New York commuters are bombarded with advertisements. Capitalizing on this bland, visual onslaught, the freshly launched NO AD app is hijacking ads all over the subway system with alternative imagery, turning them into a sprawling, augmented reality exhibition space. This month, it’s loosely themed around street art and anti-advertising. In the near future, they’ll be collaborating with art and photography institutions. And that’s just the beginning.
Artist, activist and long time anti-advertising campaigner Jordan Seiler collaborated with Jowy Romano of the Subway Art Blog on the big swap. The app works without an internet connection. Just point the phone camera at an ad. Up to 100 of them have been integrated into the app andwill trigger a replacement image of an artwork submitted by one of 50 artists in the current roster. On this morning’s commute, we spotted dozens, including ELLE (interviewed here), Icy and Sot, Poster Boy, Stikman, Ron English and this jarring little ditty by Jon Burgerman.
Does Jordan Seiler want outdoor and public advertising banned? “Yes,” he tells ANIMAL. “But if that is too extreme for you, I would suggest we drastically curb the amount of advertising we are forced to consume in public. There is plenty of evidence to suggest that over consumption of advertising is bad for our personal behavior and health, as well as our environment. Along with that, individuals see no return benefit from the proliferation of ads, and cities see extremely small amounts of the profits taken away by mega corporations like CBS outdoor and Van Wagner. Its a lose-lose situation for the average citizen if you just take a minute to think about it.”
Contrary to popular belief, municipalities are not raking in cash from this commercial onslaught, Seiler insists. “This is a common misconception perpetrated by the industry and municipalities themselves,” he explains. “The MTA makes less than 1% of its operating budget from advertising and it is littered from top to bottom in signage. Considering that profits are made by selling the public’s eyeballs to advertisers, we should see a much greater return on our labor. Instead we just get fat, depressed, and then we blow our savings on useless shit.”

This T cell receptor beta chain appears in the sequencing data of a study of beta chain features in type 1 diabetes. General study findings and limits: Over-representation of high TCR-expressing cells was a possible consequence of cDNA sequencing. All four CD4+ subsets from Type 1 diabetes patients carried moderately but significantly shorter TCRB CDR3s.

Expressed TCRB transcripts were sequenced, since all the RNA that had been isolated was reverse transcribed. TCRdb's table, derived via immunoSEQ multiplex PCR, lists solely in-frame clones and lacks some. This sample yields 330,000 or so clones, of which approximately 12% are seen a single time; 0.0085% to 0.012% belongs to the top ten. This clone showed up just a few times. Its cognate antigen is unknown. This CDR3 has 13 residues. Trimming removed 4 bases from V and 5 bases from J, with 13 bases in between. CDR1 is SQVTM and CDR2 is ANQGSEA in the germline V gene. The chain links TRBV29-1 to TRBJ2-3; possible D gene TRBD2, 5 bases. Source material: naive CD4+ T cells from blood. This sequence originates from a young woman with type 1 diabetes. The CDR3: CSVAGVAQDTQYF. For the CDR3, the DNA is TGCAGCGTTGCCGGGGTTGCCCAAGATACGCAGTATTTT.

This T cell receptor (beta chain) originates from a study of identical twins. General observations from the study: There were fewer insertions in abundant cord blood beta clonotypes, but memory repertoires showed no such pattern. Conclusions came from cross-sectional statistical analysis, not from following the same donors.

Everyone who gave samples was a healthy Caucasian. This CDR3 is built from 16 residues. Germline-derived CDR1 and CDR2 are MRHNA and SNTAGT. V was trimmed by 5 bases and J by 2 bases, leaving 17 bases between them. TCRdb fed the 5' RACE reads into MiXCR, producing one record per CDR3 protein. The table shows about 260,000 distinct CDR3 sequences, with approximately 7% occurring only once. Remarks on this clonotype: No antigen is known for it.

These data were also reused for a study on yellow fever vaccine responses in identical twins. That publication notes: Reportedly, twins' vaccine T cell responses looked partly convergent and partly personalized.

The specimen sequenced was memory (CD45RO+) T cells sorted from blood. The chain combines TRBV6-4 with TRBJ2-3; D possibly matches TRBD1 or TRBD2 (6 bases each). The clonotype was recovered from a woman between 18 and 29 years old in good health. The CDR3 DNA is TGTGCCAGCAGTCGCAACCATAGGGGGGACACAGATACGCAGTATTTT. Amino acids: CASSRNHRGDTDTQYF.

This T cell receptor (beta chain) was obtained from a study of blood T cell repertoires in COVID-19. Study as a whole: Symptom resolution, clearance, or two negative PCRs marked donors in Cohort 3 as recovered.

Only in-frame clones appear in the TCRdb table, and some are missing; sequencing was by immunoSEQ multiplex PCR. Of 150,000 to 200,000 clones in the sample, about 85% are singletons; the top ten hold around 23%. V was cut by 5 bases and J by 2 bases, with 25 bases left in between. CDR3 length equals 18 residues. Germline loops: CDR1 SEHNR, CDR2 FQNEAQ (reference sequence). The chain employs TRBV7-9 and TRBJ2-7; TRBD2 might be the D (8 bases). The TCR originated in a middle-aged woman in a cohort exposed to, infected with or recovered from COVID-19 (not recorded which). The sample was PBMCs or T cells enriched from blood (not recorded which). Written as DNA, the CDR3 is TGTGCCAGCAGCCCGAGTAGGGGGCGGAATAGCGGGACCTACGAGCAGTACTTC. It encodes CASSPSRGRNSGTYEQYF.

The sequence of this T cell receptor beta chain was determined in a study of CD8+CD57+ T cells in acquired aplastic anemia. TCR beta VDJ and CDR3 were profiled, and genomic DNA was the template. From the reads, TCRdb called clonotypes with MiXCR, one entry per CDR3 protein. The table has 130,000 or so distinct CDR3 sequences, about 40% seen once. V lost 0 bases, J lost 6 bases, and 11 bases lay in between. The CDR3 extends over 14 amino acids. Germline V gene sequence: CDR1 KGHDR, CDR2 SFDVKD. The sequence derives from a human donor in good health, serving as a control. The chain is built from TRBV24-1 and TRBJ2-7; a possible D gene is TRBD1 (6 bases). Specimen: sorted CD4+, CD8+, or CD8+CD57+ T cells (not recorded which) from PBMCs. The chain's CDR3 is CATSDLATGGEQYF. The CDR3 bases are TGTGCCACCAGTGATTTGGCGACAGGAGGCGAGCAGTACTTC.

So far, they’ve heard mostly positive feedback, though graffiti legend COST (interviewed here) voiced a different opinion: “Do it for real – say no to a digital make believe art installation.” Without getting into tenuous, ephemeral debates of what is “for real” anyway, Romano considered this criticism.
“I will say that with NO AD, we are not trying to discourage physical ad takeovers and other illegal art in the subway,” he says. “In fact, if an ad has altered past a certain point, or has enough graffiti on it, NO AD will not work on it. As far as we are concerned this is a feature, not a glitch.”
Right now, the app displays street artists, photographers, and friends of Re+Public. Jowy Romano, who manages app development projects for his day job, is currently working on a month of subway-themed art. Part of his work with NO AD is investigating and logging: “I catalog all the ads which involves riding the subway a couple hours a week to photograph new ads that went up.” Optimally, the app is updated once a week to load new artwork and its triggers. It’s always changing, and more art is being added as we speak.
“I will let you in on a little secret,” Romano tells us. “We’ve included a couple easter eggs to give people a small glimpse of other things we can do with NO AD. One involves Keith Haring and his famous subway drawings and the other is a film clip.” NO AD will expand beyond two-dimensional and still images and partner with art institutions and other independent curators to determine the content.
Seiler looks even further ahead. “When we are all wearing heads up displays and augmenting the ads away is hands free,” he says, “I want people to make the choice to omit the ads in favor of something better.” (Images: ANIMALNewYork)